In a city of walls and secrets, where only one man is supposed to possess magic, seventeen-year-old Kai struggles to keep hidden her own secret—she can manipulate the threads of time. When Kai was eight, she was found by Reev on the riverbank, and her “brother” has taken care of her ever since. Kai doesn’t know where her ability comes from—or where she came from. All that matters is that she and Reev stay together, and maybe one day move out of the freight container they call home, away from the metal walls of the Labyrinth. Kai’s only friend is Avan, the shopkeeper’s son with the scandalous reputation that both frightens and intrigues her.
Then Reev disappears. When keeping silent and safe means losing him forever, Kai vows to do whatever it takes to find him. She will leave the only home she’s ever known and risk getting caught up in a revolution centuries in the making. But to save Reev, Kai must unravel the threads of her past and face shocking truths about her brother, her friendship with Avan, and her unique power.
I’m so proud of Lori and hope you’ll help me celebrate her release day!
I’m very excited to be a part of my local convention, Bubonicon, in Albuquerque, New Mexico this year. New Mexico has an amazing group of speculative writers writing across many different sub-genres of the field, and they’ll all be in one place! If you find yourself in the Land of Enchantment for the first weekend of August, be sure to check it out.
Here’s where you’ll find me:
Friday: ASPIRING WRITERS 201: KEEPING UP WITH THE JONESES – RESEARCH
To be successful in SF, a writer must keep up with the technology, the competition and the field. Why are those all so necessary? How do the panelists do that? How does one balance the writing needs with mundane life? What happens if a writer doesn’t keep up? Are the panelists worried about being left behind?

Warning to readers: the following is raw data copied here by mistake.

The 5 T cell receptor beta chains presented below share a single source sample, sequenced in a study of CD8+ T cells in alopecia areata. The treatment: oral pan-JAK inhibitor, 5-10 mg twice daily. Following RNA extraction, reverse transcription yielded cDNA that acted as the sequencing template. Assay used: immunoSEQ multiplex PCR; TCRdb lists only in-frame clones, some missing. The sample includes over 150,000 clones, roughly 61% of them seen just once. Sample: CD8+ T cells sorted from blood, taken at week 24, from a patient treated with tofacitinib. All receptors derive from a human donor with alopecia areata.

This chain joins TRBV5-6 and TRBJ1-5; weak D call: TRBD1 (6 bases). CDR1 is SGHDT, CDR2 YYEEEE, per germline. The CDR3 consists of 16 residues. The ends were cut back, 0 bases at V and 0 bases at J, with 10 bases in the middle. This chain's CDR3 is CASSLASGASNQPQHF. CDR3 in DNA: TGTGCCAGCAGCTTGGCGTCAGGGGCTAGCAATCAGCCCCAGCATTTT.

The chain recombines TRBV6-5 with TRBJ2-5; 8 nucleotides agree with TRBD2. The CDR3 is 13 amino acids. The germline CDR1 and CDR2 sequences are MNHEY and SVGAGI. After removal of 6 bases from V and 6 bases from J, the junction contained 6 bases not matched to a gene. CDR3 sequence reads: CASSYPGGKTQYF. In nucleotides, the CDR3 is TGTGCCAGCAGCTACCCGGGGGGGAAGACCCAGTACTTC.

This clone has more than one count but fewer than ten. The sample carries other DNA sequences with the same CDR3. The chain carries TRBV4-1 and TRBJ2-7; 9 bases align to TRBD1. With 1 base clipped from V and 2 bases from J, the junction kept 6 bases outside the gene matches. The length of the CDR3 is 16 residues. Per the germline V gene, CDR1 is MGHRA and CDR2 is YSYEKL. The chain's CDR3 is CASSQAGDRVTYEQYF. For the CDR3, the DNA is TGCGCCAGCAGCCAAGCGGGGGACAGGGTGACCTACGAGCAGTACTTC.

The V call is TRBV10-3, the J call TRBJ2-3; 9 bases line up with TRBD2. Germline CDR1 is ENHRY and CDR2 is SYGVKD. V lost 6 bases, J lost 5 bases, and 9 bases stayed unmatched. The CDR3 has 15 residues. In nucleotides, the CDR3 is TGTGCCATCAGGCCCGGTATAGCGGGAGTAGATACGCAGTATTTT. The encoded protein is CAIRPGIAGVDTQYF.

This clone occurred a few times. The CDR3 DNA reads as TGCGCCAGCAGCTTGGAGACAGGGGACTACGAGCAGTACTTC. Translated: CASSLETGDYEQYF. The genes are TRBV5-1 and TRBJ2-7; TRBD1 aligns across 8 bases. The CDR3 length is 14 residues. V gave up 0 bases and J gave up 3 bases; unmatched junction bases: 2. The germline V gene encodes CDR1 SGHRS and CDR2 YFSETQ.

Why I’m excited: Because I get to geek out about research and how my time in grad school and academia shaped the writer I am today!
Saturday: WRITING THE CHANGE: ANTHOLOGY DISCUSSION
An anthology based on SM Stirling’s “Change” series will be released in 2015. Contributors to the anthology (including me!) talk about their stories, what inspired them, what part Stirling played in their creations, the rules to playing in one person’s sandbox without contradicting each other, etc.
Why I’m excited: I get to talk all about my forthcoming story in the anthology along with both the editor and some of the other contributors—a unique opportunity to see how other authors tackled their stories for the anthology.
Sunday: HIGH SCHOOL IS HELL: YA DYSTOPIAS
Why are dystopian futures so popular in the YA market? Are they analogies for how teenaged youths feel about high school? What are some of the good YA dystopian works beyond The Hunger Games and Divergent? Is this sub-genre just a fad or is it here to stay? What might replace it? What’s being done that’s new and different? Has the dystopian theme become a crutch for writers and publishers?
Why I’m excited: Well, it’s no secret that at least half of my published short stories are YA in nature. I’m a big fan of speculative fiction for young adults and look forward to hearing my fellow panelists’ take on the genre.
So mark your calendars and be sure to say hi!
The Albuquerque Marriott Uptown
2101 Louisiana Blvd NE (Louisiana & I-40)
Albuquerque, NM 87110
Guests of Honor: John G. Hemry and Cherie Priest
Toastmaster: Steven Gould
Guest Artist: Darla Hallmark